The second part of the ceremony, ‘letting go’, focussed on the process of letting go of the child by her parents that necessarily happens around that age. It was symbolically enacted by one of the parents cutting off a curl of their daughter’s hair. This was later to be thrown in streaming water. As they later confirmed, this had quite a strong emotional impact on some of the parents.
The third and final part of the ceremony, ‘evoking strength’ evoked the strength that the girls will need in order to venture into the turbulent years ahead of them. Holding a “power object” that they had previously chosen and ‘charged’, each of them listened to a beautiful Rejoicing in Merit by their elder sister, parent or grandparent. In this they were reminded of the many beautiful qualities that they have and that will help them through the bardo of adolescence that will take them to adulthood.
The ceremony was framed with live music by schoolmates of one of the girls and ended with the chanting of the blessings. After the formal part, there was coffee and cake and after that the families went off to continue their celebration at home. Many people voiced their appreciation of the event and expressed the hope that it may become a part of our culture across the FWBO.
A big marquee has been hired, the first publicity printed, the website is launched, the list of invited teachers is growing… preparations are well underway for the FWBO International Retreat...
Next year, FWBO Buddhist Centres from all over Europe are joining forces in a new venture. From 22nd to 26th May at Taraloka in the UK, in conjunction with Buddhafield, there is going to be a big retreat. The idea is to bring together people in large numbers to practice, learn about, and celebrate the Dharma of the FWBO. Many of our best and most experienced teachers will be there to teach meditation, give talks, or lead puja and ritual.
Vajragupta, who is one of the main organisers of the event, says: “Everyone from the FWBO is welcome, whether it is your first retreat, or you’ve been on retreat many times before. Come and experience the magic and inspiration of practising together in large numbers!”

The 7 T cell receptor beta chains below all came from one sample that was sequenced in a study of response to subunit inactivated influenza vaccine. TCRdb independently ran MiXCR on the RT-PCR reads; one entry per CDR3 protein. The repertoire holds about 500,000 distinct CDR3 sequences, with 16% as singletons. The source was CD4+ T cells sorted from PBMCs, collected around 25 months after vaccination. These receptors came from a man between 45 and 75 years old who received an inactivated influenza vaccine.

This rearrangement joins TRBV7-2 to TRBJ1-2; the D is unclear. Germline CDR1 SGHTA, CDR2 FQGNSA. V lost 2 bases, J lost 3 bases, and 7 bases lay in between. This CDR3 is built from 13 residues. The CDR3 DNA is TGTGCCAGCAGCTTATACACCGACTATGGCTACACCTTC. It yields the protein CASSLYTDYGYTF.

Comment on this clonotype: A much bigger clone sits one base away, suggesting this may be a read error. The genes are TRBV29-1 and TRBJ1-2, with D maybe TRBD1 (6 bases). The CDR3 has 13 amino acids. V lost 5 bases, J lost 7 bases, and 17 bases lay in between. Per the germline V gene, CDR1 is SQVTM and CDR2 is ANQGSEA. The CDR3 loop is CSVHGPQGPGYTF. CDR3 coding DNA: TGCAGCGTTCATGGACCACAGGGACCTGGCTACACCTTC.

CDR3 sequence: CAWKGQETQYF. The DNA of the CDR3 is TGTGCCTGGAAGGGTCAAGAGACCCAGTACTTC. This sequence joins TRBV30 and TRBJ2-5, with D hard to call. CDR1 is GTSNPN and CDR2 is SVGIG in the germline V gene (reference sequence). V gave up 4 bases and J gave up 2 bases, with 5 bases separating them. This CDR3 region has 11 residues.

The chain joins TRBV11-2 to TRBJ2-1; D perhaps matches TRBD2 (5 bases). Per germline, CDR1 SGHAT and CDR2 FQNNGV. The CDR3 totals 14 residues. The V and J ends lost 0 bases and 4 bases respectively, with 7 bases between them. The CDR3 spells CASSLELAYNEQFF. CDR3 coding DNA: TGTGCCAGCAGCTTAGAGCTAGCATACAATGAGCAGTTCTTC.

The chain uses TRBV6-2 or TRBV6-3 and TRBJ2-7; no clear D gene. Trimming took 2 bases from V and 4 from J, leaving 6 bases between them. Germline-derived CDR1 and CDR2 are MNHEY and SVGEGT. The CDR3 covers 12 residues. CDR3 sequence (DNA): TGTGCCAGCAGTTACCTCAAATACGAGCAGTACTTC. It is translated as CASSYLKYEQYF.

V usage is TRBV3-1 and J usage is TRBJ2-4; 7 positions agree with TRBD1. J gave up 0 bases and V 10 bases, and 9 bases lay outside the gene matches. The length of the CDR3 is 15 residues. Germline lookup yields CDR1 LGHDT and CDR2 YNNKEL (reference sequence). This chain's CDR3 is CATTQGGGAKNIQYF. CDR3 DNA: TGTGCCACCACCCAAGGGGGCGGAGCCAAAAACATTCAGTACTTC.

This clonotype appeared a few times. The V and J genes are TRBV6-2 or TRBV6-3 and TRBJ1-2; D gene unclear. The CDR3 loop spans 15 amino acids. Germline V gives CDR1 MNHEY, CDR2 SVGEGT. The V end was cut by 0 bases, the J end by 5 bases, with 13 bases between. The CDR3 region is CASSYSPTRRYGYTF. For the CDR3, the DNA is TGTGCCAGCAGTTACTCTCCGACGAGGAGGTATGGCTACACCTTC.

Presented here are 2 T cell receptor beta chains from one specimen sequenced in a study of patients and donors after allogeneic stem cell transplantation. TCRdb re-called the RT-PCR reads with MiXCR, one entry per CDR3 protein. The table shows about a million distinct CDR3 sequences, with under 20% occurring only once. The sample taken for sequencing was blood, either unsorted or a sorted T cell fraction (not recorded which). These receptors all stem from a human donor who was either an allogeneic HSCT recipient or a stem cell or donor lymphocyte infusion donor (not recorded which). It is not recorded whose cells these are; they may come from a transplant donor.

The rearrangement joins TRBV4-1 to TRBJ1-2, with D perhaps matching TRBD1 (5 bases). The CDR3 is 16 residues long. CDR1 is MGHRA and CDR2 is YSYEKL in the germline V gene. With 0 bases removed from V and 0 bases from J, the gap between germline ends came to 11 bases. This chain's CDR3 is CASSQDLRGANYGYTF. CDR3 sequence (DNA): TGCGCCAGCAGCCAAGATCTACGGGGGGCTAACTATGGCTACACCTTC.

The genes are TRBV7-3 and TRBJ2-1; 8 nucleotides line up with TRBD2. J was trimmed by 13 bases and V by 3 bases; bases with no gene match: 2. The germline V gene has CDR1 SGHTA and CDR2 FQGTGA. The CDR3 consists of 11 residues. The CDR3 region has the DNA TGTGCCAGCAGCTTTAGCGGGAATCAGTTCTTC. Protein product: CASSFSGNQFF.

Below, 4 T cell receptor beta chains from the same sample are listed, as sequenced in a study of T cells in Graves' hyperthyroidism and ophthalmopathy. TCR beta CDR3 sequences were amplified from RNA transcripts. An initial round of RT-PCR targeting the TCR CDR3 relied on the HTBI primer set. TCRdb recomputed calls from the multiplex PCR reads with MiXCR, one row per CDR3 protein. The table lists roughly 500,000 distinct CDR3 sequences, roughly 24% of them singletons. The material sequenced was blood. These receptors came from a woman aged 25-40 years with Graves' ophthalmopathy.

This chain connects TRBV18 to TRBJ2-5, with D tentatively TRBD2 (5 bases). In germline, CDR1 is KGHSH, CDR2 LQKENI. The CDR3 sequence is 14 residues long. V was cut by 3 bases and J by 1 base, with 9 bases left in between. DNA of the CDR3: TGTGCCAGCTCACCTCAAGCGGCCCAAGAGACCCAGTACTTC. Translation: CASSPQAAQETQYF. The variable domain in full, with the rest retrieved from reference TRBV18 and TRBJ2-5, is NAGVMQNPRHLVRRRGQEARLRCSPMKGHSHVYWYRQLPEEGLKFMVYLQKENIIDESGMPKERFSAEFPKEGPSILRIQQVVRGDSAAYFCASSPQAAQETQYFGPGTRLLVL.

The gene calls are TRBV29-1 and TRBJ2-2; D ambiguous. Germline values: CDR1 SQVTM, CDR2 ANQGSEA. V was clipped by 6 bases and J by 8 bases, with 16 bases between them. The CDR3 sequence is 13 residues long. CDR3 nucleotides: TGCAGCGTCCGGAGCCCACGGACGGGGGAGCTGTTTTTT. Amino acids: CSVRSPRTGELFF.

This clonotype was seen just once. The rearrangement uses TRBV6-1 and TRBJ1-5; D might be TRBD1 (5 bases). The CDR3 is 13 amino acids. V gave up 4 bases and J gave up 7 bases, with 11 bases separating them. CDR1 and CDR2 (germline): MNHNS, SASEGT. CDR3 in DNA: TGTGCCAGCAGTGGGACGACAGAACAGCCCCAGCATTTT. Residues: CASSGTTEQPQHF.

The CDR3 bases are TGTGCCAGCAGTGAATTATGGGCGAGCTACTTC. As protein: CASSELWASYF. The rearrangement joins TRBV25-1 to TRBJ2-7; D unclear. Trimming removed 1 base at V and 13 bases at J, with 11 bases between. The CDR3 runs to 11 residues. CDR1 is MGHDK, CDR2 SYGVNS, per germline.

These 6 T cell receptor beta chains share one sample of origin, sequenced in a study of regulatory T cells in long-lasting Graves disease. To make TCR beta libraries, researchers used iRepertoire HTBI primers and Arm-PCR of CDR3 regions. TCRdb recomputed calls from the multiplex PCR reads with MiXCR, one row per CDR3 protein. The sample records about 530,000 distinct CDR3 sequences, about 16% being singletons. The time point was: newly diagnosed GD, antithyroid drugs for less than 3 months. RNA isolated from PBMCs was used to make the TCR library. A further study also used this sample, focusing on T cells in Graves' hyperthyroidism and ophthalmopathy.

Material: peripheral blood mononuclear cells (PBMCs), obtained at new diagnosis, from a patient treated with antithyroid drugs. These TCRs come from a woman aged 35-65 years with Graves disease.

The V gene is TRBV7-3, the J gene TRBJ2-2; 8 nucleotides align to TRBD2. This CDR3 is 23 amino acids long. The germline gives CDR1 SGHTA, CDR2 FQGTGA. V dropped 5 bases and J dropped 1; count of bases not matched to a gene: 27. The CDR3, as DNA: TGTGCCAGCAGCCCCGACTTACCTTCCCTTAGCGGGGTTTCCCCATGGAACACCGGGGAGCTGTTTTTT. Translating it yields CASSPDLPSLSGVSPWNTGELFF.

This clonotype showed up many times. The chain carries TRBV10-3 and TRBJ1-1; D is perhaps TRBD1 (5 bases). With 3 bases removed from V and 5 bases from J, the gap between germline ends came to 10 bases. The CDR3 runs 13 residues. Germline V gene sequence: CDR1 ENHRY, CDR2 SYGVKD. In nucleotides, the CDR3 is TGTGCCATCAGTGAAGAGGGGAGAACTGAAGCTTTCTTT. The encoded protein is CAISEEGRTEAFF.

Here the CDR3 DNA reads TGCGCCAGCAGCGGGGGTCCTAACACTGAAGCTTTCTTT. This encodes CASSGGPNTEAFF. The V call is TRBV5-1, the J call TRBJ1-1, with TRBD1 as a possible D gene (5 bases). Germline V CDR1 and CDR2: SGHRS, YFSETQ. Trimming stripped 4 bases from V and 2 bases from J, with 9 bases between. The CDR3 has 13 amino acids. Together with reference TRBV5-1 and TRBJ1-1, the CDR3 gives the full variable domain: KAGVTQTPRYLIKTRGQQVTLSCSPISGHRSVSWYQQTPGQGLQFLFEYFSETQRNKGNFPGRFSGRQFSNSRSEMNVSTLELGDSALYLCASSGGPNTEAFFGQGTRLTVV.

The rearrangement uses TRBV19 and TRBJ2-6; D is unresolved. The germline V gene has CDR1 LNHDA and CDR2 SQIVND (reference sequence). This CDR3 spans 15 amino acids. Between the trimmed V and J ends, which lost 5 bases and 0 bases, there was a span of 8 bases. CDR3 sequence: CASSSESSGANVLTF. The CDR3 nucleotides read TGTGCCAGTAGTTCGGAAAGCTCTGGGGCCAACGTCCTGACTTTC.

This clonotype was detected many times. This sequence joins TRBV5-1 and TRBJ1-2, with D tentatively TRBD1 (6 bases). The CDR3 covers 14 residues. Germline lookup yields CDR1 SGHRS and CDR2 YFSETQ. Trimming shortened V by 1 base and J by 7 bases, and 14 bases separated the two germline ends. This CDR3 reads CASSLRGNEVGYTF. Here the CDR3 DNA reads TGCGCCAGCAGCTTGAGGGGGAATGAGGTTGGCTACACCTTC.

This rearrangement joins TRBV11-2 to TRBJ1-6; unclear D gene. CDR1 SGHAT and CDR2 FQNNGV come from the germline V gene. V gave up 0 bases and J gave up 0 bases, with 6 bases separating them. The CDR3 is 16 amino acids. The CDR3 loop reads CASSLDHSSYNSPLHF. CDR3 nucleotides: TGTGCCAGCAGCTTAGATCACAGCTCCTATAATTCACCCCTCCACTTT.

The weekend takes place just a few days after Wesak, the full moon day of May on which Buddhists all over the world celebrate the Buddha’s attainment of Enlightenment. So the theme will be “Beating the Drum of the Dharma” – exploring what the Buddha did next, how he took the Dharma out into the world, how he lived-out his newly discovered Wisdom and Compassion.
More details about the event will be available in the autumn. Look out for brochures at your Buddhist Centre and for the website www.internationalretreat.fwbo.org
For the last five years the FWBO Sanghas from Holland, Belgium, France, and Germany have come together to celebrate FWBO Day. We held great festivals in Ghent and Amsterdam, and this year we will meet in Essen to celebrate the 40th FWBO Day together.
This year the celebrations will be spread over the entire weekend (31 March/1 April), because there is more than one birthday to celebrate. On Saturday we will start with Bhante's Going Forth 60 years ago. Khemasiri from Holland will give a talk on Bhante based on her pilgrimage last year to places where Bhante lived in India.
On Sunday we will celebrate the 50th anniversary of A Survey of Buddhism, Bhante's major work. Dharmapriya will talk about Bhante's thought. In the afternoon Lalitaratna will give a talk on the first forty years of the FWBO.
Each talk will be followed by a puja: on Saturday a Buddha Puja and on Sunday pujas for the Dharma and Sangha . The talks and the pujas will be in English, with the Heart Sutra in French, German, and Dutch (Translations of the talks into French, German, and Dutch will be provided.)
The Friends of the Western Buddhist Order (FWBO) was founded in 1967 by Sangharakshita. It is now an international movement with activities in more than 20 countries, including India, where it is known as the TBMSG, the 'Trailokya Bauddha Mahasangha Sahayaka Gana'. The FWBO/TBMSG is a non-sectarian Buddhist movement which seeks promote the practice of Buddhism in a form appropriate to the modern world.